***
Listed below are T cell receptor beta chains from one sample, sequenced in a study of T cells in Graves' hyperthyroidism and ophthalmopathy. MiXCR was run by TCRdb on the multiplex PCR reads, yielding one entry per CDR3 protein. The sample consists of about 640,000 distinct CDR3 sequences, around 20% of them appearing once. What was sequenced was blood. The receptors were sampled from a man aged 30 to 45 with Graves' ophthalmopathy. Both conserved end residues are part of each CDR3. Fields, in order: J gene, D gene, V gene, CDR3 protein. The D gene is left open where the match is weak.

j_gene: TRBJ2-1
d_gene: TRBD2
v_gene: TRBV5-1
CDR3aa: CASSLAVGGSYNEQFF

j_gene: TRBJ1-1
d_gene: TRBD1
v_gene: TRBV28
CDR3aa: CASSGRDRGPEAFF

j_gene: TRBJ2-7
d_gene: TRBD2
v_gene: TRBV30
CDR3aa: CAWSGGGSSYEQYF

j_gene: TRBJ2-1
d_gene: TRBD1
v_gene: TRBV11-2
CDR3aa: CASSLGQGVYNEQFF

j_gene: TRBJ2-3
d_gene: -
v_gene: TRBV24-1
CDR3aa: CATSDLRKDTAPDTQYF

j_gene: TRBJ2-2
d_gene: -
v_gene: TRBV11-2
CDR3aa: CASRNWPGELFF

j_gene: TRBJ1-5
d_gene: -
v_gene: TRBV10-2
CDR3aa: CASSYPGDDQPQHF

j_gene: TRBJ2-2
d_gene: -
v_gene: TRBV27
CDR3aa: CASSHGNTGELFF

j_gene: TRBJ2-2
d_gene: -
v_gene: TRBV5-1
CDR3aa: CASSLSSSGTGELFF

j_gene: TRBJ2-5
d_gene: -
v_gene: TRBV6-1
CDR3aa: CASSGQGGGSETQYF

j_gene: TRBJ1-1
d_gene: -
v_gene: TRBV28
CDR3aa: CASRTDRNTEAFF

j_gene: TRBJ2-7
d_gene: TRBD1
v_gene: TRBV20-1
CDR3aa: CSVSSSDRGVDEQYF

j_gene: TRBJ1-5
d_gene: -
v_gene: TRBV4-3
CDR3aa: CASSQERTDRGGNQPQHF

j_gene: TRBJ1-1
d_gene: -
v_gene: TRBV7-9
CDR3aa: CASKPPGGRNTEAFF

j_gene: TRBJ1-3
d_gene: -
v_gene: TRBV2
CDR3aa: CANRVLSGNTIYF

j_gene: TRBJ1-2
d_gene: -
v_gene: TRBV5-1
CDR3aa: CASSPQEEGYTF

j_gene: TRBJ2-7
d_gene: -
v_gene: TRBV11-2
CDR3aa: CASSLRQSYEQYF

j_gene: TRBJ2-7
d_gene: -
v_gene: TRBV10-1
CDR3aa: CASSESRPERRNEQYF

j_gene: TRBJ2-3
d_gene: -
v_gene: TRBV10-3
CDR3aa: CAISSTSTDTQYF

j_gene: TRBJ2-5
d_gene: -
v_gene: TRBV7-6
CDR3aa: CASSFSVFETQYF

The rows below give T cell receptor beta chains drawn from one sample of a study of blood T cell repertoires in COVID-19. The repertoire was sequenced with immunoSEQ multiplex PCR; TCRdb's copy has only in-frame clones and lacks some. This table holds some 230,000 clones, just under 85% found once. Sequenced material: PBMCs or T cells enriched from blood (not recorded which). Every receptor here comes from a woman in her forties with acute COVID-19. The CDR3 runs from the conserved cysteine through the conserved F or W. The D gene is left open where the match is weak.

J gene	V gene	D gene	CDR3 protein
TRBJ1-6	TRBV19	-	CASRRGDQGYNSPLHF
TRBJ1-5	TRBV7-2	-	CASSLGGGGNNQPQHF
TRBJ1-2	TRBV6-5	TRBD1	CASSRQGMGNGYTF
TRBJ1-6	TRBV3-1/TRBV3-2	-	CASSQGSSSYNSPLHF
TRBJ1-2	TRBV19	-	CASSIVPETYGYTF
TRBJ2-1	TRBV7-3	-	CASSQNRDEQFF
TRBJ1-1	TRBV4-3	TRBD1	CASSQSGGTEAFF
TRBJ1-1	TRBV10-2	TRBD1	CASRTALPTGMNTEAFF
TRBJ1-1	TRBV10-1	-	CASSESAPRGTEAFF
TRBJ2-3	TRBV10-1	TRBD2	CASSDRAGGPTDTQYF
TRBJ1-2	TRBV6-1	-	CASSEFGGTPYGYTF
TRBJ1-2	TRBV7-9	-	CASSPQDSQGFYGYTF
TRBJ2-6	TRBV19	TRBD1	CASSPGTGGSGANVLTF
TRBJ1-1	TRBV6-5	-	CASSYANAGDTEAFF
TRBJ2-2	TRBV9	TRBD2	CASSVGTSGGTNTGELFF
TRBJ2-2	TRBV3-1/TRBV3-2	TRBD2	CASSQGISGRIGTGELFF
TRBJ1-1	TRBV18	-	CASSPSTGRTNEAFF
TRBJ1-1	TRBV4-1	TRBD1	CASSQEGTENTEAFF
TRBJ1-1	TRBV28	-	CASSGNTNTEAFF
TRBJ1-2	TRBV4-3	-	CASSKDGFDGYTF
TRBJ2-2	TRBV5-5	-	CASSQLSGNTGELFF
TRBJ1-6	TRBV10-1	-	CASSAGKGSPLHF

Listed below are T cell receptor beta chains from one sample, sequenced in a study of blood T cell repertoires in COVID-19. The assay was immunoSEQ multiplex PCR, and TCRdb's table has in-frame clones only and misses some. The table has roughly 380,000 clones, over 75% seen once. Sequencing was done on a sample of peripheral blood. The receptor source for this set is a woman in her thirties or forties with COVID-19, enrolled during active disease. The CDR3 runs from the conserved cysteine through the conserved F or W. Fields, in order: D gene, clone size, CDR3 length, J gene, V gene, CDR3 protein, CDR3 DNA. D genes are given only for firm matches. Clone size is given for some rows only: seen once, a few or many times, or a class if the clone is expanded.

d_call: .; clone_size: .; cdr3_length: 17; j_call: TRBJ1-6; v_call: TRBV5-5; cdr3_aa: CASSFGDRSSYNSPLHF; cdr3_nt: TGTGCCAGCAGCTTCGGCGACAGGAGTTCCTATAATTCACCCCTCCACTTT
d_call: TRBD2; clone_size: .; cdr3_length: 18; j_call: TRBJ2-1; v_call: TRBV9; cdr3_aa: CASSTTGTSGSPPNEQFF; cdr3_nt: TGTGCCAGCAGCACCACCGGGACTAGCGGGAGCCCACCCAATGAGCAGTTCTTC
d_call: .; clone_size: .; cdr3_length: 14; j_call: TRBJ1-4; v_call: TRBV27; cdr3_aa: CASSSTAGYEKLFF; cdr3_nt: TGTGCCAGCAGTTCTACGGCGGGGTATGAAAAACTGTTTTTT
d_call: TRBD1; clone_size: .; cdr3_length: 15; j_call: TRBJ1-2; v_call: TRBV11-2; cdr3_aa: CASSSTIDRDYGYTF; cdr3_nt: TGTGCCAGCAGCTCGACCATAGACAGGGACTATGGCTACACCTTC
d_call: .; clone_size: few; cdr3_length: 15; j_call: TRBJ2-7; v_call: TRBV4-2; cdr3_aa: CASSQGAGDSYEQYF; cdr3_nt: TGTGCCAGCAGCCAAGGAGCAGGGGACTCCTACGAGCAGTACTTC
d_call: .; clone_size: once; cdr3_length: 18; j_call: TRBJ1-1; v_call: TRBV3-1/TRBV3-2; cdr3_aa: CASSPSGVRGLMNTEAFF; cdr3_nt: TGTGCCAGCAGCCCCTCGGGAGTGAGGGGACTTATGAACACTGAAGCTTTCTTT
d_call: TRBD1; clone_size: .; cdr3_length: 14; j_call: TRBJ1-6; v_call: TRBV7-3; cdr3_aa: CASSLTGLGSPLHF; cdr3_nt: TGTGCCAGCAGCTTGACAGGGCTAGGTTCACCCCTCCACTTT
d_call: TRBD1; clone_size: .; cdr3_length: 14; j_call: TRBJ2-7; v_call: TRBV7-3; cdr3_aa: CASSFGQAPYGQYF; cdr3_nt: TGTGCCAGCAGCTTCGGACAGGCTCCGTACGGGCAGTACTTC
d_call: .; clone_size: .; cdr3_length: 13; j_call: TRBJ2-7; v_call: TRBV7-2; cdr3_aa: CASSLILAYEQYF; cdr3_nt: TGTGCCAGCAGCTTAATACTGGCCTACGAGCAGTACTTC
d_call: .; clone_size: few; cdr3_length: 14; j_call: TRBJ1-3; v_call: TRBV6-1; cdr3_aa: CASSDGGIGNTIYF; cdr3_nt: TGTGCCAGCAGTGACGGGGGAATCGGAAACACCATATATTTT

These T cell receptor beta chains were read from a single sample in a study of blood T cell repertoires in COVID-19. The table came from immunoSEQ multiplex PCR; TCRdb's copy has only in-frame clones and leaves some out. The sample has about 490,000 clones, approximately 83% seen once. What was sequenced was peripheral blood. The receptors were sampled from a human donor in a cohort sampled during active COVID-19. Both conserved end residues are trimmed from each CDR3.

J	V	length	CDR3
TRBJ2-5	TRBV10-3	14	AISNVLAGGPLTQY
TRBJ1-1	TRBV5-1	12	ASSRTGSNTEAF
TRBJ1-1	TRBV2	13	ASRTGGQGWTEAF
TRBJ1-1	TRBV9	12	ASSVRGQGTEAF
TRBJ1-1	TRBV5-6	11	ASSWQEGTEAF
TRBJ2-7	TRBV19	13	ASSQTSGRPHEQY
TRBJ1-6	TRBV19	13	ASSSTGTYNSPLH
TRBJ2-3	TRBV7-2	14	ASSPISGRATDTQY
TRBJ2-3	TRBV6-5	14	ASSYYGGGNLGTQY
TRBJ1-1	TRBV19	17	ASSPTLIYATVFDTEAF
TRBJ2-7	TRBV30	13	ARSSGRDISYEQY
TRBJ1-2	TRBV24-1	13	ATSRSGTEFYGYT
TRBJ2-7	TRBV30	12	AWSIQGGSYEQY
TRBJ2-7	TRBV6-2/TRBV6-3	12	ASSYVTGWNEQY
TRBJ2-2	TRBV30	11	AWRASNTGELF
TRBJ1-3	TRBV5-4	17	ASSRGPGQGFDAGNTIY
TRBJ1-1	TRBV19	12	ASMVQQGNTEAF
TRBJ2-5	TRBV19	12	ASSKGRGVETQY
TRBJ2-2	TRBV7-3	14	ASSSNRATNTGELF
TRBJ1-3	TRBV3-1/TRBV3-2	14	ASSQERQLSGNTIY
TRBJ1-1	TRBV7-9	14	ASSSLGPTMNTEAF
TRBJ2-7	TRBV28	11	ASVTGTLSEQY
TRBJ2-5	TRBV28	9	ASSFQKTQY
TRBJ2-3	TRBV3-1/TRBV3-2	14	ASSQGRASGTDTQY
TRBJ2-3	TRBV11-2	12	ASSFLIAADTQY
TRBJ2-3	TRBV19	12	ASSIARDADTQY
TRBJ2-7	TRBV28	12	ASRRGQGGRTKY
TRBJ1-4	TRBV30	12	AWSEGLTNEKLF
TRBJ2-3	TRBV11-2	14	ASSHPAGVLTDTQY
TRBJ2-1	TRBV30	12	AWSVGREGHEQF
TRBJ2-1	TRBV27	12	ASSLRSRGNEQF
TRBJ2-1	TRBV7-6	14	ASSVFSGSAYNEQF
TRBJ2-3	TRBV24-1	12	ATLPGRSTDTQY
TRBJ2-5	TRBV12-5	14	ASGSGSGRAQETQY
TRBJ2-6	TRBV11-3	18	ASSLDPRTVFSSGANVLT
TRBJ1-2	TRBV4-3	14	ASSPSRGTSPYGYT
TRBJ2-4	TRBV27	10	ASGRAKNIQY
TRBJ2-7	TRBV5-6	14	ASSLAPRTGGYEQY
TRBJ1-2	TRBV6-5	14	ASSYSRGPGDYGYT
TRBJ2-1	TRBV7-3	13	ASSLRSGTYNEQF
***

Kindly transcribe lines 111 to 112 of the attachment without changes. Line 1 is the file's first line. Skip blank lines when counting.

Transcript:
d_call: .; clone_size: few; cdr3_length: 15; j_call: TRBJ2-7; v_call: TRBV4-2; cdr3_aa: CASSQGAGDSYEQYF; cdr3_nt: TGTGCCAGCAGCCAAGGAGCAGGGGACTCCTACGAGCAGTACTTC
d_call: .; clone_size: once; cdr3_length: 18; j_call: TRBJ1-1; v_call: TRBV3-1/TRBV3-2; cdr3_aa: CASSPSGVRGLMNTEAFF; cdr3_nt: TGTGCCAGCAGCCCCTCGGGAGTGAGGGGACTTATGAACACTGAAGCTTTCTTT